As expected on Friday, Phil Lord and Chris Miller’s 22 Jump Street (review) had the second highest R-rated comedy opening ever (behind Hangover II) this weekend, grossing an estimated $60 million domestically. It even beat out How To Train Your Dragon 2‘s $50 million opening, despite Dragon being a well-reviewed, family-friendly sequel to a hit property opening on almost a thousand more theaters. I believe Lord and Miller now reserve the right of prima nocta with any Sony executive’s daughter.
22 Jump Street’s short list of (modified) superlatives:
- Second highest R-Rated comedy ever
- Fifth biggest comedy opening ever
- Lord and Miller first directors to have two $60 million weekends in the same year (along with The LEGO movie)
- $80 million worldwide
It also received an A- Cinemascore (compared to B for the… er… “original”), suggesting it will continue to do decent business, not that it really matters when the budget was only $50 million. I hope someone at Sony bought Channing Tatum a diamond-encrusted X-Box. “Eh girl, you wanna like, play some Madden or whateva?”
Meanwhile, How To Train Your Dragon 2 opened smaller than Kung Fu Panda, the Madagascar sequels, and Monsters Versus Aliens, a little surprising for a beloved sequel tracking 92% on RottenTomatoes. Adjusted for inflation, it ran a virtual tie with the original. Maybe children are starting to find Jay Baruchel’s weird ribbit frog voice as off-putting as I do? He doesn’t talk like that in real life, does he? You know how some people make weird faces when they look at themselves in the mirror? I think Jay Baruchel and Zach Braff (have you ever heard his toilet paper commercials?) do the same thing with their voice whenever they have to do voice work, like this weird caricature of themselves. Dude, just talk, it’ll sound plenty cartoonish when it’s coming out of a cartoon.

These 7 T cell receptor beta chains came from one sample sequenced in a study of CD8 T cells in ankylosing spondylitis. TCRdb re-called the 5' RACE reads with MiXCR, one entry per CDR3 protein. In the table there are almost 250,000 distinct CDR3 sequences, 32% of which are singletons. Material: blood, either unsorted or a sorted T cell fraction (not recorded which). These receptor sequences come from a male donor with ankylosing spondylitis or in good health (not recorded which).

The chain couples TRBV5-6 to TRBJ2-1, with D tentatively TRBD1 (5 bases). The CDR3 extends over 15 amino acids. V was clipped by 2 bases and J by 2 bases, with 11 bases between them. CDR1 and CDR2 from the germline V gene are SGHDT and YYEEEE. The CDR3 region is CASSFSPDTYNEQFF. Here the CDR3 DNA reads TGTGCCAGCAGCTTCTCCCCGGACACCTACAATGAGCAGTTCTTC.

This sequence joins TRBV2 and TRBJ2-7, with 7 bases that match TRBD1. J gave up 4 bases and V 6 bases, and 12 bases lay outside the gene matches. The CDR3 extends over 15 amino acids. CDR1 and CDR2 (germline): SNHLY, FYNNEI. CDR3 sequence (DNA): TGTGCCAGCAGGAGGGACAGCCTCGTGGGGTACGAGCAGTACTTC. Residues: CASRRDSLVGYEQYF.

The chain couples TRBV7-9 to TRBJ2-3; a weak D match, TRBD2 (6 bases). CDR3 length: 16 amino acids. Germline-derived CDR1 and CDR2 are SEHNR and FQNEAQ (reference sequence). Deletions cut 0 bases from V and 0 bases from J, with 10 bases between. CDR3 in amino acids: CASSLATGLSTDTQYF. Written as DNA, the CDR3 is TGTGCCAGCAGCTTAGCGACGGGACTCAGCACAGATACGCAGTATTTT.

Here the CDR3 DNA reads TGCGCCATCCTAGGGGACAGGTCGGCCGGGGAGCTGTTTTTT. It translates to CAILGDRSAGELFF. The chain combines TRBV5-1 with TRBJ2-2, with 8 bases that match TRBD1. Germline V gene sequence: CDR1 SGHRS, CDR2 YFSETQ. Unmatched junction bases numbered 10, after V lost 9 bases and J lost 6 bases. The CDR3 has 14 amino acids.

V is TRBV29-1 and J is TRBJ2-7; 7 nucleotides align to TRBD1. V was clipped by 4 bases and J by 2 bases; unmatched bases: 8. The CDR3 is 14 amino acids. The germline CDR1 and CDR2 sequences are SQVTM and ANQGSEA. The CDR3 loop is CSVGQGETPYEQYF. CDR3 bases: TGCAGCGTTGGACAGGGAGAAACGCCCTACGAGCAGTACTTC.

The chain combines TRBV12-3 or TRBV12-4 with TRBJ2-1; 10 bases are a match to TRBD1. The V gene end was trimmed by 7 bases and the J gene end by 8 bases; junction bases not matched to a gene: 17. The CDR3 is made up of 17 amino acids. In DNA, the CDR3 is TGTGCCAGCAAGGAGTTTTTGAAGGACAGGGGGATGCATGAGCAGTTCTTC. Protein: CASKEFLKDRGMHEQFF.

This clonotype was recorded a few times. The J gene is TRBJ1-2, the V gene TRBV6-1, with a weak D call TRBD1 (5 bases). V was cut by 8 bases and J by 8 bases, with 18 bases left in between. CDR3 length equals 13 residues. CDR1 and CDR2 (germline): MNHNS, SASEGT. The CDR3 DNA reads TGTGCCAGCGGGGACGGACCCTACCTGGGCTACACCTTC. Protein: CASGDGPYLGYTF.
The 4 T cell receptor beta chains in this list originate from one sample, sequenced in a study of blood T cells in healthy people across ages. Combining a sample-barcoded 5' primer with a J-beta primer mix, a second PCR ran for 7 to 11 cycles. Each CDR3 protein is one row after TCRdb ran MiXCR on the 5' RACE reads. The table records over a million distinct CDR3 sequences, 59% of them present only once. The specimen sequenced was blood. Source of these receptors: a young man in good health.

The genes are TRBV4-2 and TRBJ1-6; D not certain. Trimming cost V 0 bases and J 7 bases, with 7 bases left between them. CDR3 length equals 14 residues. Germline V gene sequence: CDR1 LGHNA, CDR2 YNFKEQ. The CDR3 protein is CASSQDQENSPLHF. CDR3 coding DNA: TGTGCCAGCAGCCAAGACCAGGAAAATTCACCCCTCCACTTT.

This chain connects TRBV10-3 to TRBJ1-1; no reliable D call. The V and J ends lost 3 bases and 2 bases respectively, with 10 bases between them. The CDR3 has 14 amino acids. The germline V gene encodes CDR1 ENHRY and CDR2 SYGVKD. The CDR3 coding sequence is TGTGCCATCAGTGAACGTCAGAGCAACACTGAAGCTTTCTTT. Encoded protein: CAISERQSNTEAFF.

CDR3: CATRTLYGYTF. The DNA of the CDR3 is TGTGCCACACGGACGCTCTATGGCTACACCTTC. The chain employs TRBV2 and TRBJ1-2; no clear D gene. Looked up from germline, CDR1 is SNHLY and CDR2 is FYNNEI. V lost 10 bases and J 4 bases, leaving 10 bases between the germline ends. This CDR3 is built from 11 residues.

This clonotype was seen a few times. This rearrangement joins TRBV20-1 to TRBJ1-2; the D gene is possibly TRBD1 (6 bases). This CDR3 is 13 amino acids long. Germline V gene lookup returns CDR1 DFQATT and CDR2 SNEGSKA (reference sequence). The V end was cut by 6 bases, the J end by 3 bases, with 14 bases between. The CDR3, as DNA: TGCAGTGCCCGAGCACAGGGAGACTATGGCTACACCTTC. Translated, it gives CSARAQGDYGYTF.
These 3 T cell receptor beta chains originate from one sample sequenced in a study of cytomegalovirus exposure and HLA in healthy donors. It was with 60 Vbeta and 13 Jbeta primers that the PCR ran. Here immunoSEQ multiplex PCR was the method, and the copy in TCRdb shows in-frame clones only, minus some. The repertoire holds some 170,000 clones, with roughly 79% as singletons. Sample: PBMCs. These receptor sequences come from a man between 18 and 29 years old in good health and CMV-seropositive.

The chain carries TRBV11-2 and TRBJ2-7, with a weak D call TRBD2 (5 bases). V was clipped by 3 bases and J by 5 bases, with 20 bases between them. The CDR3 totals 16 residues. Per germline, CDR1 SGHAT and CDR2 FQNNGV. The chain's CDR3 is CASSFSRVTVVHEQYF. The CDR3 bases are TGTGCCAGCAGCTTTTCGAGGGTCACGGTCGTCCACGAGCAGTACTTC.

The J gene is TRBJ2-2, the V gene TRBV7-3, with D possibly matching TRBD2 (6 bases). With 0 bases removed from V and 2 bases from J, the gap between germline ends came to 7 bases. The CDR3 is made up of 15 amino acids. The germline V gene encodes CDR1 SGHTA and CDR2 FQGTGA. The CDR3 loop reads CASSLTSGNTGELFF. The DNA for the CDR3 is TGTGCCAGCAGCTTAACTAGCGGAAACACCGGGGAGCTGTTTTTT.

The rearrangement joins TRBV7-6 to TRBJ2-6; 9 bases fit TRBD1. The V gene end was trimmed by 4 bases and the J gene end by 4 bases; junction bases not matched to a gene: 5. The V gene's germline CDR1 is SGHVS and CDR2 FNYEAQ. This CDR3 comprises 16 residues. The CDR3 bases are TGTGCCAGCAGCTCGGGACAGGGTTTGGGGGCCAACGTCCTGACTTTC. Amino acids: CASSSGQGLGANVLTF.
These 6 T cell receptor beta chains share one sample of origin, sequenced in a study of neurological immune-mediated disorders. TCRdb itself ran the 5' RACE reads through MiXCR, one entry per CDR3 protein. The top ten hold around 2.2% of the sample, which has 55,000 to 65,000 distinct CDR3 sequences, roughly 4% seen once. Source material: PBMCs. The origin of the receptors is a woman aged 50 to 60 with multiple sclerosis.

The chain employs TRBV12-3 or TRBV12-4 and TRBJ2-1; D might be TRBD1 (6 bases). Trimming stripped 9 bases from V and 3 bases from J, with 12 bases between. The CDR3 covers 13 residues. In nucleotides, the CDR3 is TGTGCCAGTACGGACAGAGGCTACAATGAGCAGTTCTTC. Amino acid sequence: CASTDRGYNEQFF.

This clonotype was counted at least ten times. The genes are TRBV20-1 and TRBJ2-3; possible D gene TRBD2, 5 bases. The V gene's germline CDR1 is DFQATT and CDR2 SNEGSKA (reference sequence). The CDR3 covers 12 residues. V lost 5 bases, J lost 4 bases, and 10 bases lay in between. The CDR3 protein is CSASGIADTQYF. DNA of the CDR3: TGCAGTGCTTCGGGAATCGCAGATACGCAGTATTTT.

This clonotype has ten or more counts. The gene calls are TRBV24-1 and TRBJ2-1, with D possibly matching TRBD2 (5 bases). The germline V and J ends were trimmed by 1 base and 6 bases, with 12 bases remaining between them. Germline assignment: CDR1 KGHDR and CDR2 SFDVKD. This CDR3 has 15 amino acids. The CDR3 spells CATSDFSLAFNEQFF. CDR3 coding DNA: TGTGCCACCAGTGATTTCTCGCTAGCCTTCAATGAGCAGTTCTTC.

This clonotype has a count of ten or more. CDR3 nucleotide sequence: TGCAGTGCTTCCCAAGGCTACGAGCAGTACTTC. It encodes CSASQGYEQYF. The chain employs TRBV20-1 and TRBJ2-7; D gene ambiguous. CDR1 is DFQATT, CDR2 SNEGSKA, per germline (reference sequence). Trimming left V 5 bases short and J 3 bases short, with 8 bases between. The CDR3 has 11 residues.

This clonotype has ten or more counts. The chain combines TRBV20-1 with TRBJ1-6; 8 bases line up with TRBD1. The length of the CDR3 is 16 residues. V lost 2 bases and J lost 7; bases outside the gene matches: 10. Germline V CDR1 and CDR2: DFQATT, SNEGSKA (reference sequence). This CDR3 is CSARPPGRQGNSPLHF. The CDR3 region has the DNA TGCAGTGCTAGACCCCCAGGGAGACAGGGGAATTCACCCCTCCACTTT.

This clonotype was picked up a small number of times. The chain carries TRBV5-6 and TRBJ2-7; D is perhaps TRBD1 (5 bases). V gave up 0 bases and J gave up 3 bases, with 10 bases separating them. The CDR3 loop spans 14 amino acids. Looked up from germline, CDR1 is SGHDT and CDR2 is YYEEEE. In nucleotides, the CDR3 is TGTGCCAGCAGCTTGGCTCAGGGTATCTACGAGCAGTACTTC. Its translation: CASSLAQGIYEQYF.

Elsewhere, the big story is that if you want to pick up chicks at a YA tween weepie, you better go opening weekend, because the second and third weekends are just going to be perverts, cat ladies, and tumbleweeds. The Fault In Our Stars (spoiler alert, it’s cancer) fell off 67% in its second weekend, approaching Twilight/Harry Potter/horror movie status when it comes to being “front loaded”. Still, it was still 10% behind Jonas Brothers: The 3D Concert Experience (77.4% second weekend drop in 2009), and it only cost $12 million to make anyway. Shailene Woodley isn’t going anywhere. And don’t be surprised if we get The Fault In Our Stars 2: Back From Remission.
Speaking of sequels, 22 Jump Street’s opening has people speaking of sequels. This despite the entire movie being dedicated to making fun of the very idea of one.
“End credits jokes aside, can Sony really afford to not make 23 Jump Street?” -Forbes
“Sony is going to want a ’23 Jump Street,’ but the better bet is giving directors Phil Lord and Chris Miller carte blanche to make whatever they want next.” -Screencrush
Here’s what producer Neil Moritz said going into the weekend:
As far as a potential “23 Jump Street” goes, Moritz said he’s taking a wait-and-see approach. “The way I look at it is, after this weekend’s over, if that’s what the audience wants then I’d sure love to do it, but I don’t want to jinx it. We’re proud of what we’ve done here. I’m sure we’ll discuss it next week.”
Ugh, how about we don’t and say we did? Both of the first two were better than they had any right to be, and the second did so specifically by making fun of the idea that it even exists at all. You already robbed the bank and got away with it, no need to return to the scene of the crime. I’m as high on Lord and Miller as anyone, but at a certain point we’ve got to stop commissioning Picasso to paint Fartzilla.